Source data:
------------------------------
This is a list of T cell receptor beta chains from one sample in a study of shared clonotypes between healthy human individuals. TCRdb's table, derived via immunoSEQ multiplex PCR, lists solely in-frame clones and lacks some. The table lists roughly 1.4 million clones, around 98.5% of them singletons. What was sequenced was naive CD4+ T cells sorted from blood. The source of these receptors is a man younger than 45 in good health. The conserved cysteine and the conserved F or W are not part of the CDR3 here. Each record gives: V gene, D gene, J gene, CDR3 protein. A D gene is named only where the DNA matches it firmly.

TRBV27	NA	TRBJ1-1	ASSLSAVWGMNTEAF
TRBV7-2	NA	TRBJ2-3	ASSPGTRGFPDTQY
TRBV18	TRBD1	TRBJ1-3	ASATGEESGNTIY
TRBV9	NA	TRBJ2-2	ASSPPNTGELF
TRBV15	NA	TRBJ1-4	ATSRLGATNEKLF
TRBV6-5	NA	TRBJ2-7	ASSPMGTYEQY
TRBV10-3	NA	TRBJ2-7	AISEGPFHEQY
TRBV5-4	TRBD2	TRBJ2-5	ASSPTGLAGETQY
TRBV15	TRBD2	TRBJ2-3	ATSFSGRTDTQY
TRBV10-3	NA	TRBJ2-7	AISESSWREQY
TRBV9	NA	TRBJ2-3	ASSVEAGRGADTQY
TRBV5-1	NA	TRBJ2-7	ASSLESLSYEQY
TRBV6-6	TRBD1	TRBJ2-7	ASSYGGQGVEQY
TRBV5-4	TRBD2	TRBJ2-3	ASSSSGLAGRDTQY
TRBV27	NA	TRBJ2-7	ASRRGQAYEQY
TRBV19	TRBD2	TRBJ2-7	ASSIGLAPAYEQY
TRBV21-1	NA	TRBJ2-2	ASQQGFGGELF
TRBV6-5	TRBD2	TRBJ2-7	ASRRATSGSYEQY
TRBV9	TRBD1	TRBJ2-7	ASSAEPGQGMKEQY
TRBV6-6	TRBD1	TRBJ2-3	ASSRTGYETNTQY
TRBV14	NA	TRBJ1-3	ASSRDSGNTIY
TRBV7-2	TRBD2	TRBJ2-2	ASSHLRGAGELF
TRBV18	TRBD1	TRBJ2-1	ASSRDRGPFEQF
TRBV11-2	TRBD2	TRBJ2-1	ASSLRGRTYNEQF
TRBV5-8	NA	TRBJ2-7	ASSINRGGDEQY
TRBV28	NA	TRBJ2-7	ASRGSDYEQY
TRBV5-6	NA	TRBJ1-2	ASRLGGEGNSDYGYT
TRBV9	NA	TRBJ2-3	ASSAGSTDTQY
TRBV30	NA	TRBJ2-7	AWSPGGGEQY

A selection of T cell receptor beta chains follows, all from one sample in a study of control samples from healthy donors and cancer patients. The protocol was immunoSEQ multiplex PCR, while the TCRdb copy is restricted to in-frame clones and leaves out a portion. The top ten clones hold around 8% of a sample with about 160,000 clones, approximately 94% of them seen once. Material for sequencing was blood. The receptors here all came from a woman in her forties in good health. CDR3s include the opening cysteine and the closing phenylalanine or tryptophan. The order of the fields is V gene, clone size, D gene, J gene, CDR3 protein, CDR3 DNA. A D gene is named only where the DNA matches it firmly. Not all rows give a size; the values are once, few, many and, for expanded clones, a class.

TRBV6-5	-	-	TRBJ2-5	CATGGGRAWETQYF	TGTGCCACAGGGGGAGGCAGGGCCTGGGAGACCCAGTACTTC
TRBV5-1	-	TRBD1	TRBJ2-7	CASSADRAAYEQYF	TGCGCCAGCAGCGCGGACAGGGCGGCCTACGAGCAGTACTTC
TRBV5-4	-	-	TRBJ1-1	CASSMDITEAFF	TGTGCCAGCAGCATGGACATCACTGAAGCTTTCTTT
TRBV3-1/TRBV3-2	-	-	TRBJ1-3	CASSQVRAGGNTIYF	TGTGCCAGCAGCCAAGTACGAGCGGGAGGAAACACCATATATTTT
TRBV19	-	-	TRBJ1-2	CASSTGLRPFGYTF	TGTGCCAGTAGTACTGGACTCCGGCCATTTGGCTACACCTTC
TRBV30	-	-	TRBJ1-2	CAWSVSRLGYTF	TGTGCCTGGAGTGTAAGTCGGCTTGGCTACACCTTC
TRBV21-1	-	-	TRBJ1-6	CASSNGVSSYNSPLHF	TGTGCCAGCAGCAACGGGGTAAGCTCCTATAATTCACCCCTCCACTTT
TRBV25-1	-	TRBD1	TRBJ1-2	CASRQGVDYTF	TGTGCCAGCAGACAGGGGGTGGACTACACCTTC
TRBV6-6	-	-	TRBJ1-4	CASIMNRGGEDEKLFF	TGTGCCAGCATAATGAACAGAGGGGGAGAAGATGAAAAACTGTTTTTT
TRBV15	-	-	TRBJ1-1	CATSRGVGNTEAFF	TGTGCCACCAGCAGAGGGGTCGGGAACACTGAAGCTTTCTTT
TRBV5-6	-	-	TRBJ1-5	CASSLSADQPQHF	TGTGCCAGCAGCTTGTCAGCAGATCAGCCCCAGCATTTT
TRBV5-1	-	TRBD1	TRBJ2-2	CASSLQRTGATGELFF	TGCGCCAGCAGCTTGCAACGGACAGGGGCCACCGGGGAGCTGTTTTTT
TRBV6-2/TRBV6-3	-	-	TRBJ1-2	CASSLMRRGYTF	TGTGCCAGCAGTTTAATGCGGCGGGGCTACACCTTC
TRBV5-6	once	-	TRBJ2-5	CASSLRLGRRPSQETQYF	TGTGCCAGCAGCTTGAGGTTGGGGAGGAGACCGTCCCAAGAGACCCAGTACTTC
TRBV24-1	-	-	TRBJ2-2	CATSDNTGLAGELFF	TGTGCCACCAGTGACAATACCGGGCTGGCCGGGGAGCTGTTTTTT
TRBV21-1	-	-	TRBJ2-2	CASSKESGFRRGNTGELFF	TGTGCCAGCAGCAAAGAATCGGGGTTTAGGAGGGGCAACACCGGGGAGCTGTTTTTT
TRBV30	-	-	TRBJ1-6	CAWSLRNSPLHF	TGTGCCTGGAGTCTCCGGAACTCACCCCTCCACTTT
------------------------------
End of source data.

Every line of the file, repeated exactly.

This is a list of T cell receptor beta chains from one sample in a study of shared clonotypes between healthy human individuals. TCRdb's table, derived via immunoSEQ multiplex PCR, lists solely in-frame clones and lacks some. The table lists roughly 1.4 million clones, around 98.5% of them singletons. What was sequenced was naive CD4+ T cells sorted from blood. The source of these receptors is a man younger than 45 in good health. The conserved cysteine and the conserved F or W are not part of the CDR3 here. Each record gives: V gene, D gene, J gene, CDR3 protein. A D gene is named only where the DNA matches it firmly.

TRBV27	NA	TRBJ1-1	ASSLSAVWGMNTEAF
TRBV7-2	NA	TRBJ2-3	ASSPGTRGFPDTQY
TRBV18	TRBD1	TRBJ1-3	ASATGEESGNTIY
TRBV9	NA	TRBJ2-2	ASSPPNTGELF
TRBV15	NA	TRBJ1-4	ATSRLGATNEKLF
TRBV6-5	NA	TRBJ2-7	ASSPMGTYEQY
TRBV10-3	NA	TRBJ2-7	AISEGPFHEQY
TRBV5-4	TRBD2	TRBJ2-5	ASSPTGLAGETQY
TRBV15	TRBD2	TRBJ2-3	ATSFSGRTDTQY
TRBV10-3	NA	TRBJ2-7	AISESSWREQY
TRBV9	NA	TRBJ2-3	ASSVEAGRGADTQY
TRBV5-1	NA	TRBJ2-7	ASSLESLSYEQY
TRBV6-6	TRBD1	TRBJ2-7	ASSYGGQGVEQY
TRBV5-4	TRBD2	TRBJ2-3	ASSSSGLAGRDTQY
TRBV27	NA	TRBJ2-7	ASRRGQAYEQY
TRBV19	TRBD2	TRBJ2-7	ASSIGLAPAYEQY
TRBV21-1	NA	TRBJ2-2	ASQQGFGGELF
TRBV6-5	TRBD2	TRBJ2-7	ASRRATSGSYEQY
TRBV9	TRBD1	TRBJ2-7	ASSAEPGQGMKEQY
TRBV6-6	TRBD1	TRBJ2-3	ASSRTGYETNTQY
TRBV14	NA	TRBJ1-3	ASSRDSGNTIY
TRBV7-2	TRBD2	TRBJ2-2	ASSHLRGAGELF
TRBV18	TRBD1	TRBJ2-1	ASSRDRGPFEQF
TRBV11-2	TRBD2	TRBJ2-1	ASSLRGRTYNEQF
TRBV5-8	NA	TRBJ2-7	ASSINRGGDEQY
TRBV28	NA	TRBJ2-7	ASRGSDYEQY
TRBV5-6	NA	TRBJ1-2	ASRLGGEGNSDYGYT
TRBV9	NA	TRBJ2-3	ASSAGSTDTQY
TRBV30	NA	TRBJ2-7	AWSPGGGEQY

A selection of T cell receptor beta chains follows, all from one sample in a study of control samples from healthy donors and cancer patients. The protocol was immunoSEQ multiplex PCR, while the TCRdb copy is restricted to in-frame clones and leaves out a portion. The top ten clones hold around 8% of a sample with about 160,000 clones, approximately 94% of them seen once. Material for sequencing was blood. The receptors here all came from a woman in her forties in good health. CDR3s include the opening cysteine and the closing phenylalanine or tryptophan. The order of the fields is V gene, clone size, D gene, J gene, CDR3 protein, CDR3 DNA. A D gene is named only where the DNA matches it firmly. Not all rows give a size; the values are once, few, many and, for expanded clones, a class.

TRBV6-5	-	-	TRBJ2-5	CATGGGRAWETQYF	TGTGCCACAGGGGGAGGCAGGGCCTGGGAGACCCAGTACTTC
TRBV5-1	-	TRBD1	TRBJ2-7	CASSADRAAYEQYF	TGCGCCAGCAGCGCGGACAGGGCGGCCTACGAGCAGTACTTC
TRBV5-4	-	-	TRBJ1-1	CASSMDITEAFF	TGTGCCAGCAGCATGGACATCACTGAAGCTTTCTTT
TRBV3-1/TRBV3-2	-	-	TRBJ1-3	CASSQVRAGGNTIYF	TGTGCCAGCAGCCAAGTACGAGCGGGAGGAAACACCATATATTTT
TRBV19	-	-	TRBJ1-2	CASSTGLRPFGYTF	TGTGCCAGTAGTACTGGACTCCGGCCATTTGGCTACACCTTC
TRBV30	-	-	TRBJ1-2	CAWSVSRLGYTF	TGTGCCTGGAGTGTAAGTCGGCTTGGCTACACCTTC
TRBV21-1	-	-	TRBJ1-6	CASSNGVSSYNSPLHF	TGTGCCAGCAGCAACGGGGTAAGCTCCTATAATTCACCCCTCCACTTT
TRBV25-1	-	TRBD1	TRBJ1-2	CASRQGVDYTF	TGTGCCAGCAGACAGGGGGTGGACTACACCTTC
TRBV6-6	-	-	TRBJ1-4	CASIMNRGGEDEKLFF	TGTGCCAGCATAATGAACAGAGGGGGAGAAGATGAAAAACTGTTTTTT
TRBV15	-	-	TRBJ1-1	CATSRGVGNTEAFF	TGTGCCACCAGCAGAGGGGTCGGGAACACTGAAGCTTTCTTT
TRBV5-6	-	-	TRBJ1-5	CASSLSADQPQHF	TGTGCCAGCAGCTTGTCAGCAGATCAGCCCCAGCATTTT
TRBV5-1	-	TRBD1	TRBJ2-2	CASSLQRTGATGELFF	TGCGCCAGCAGCTTGCAACGGACAGGGGCCACCGGGGAGCTGTTTTTT
TRBV6-2/TRBV6-3	-	-	TRBJ1-2	CASSLMRRGYTF	TGTGCCAGCAGTTTAATGCGGCGGGGCTACACCTTC
TRBV5-6	once	-	TRBJ2-5	CASSLRLGRRPSQETQYF	TGTGCCAGCAGCTTGAGGTTGGGGAGGAGACCGTCCCAAGAGACCCAGTACTTC
TRBV24-1	-	-	TRBJ2-2	CATSDNTGLAGELFF	TGTGCCACCAGTGACAATACCGGGCTGGCCGGGGAGCTGTTTTTT
TRBV21-1	-	-	TRBJ2-2	CASSKESGFRRGNTGELFF	TGTGCCAGCAGCAAAGAATCGGGGTTTAGGAGGGGCAACACCGGGGAGCTGTTTTTT
TRBV30	-	-	TRBJ1-6	CAWSLRNSPLHF	TGTGCCTGGAGTCTCCGGAACTCACCCCTCCACTTT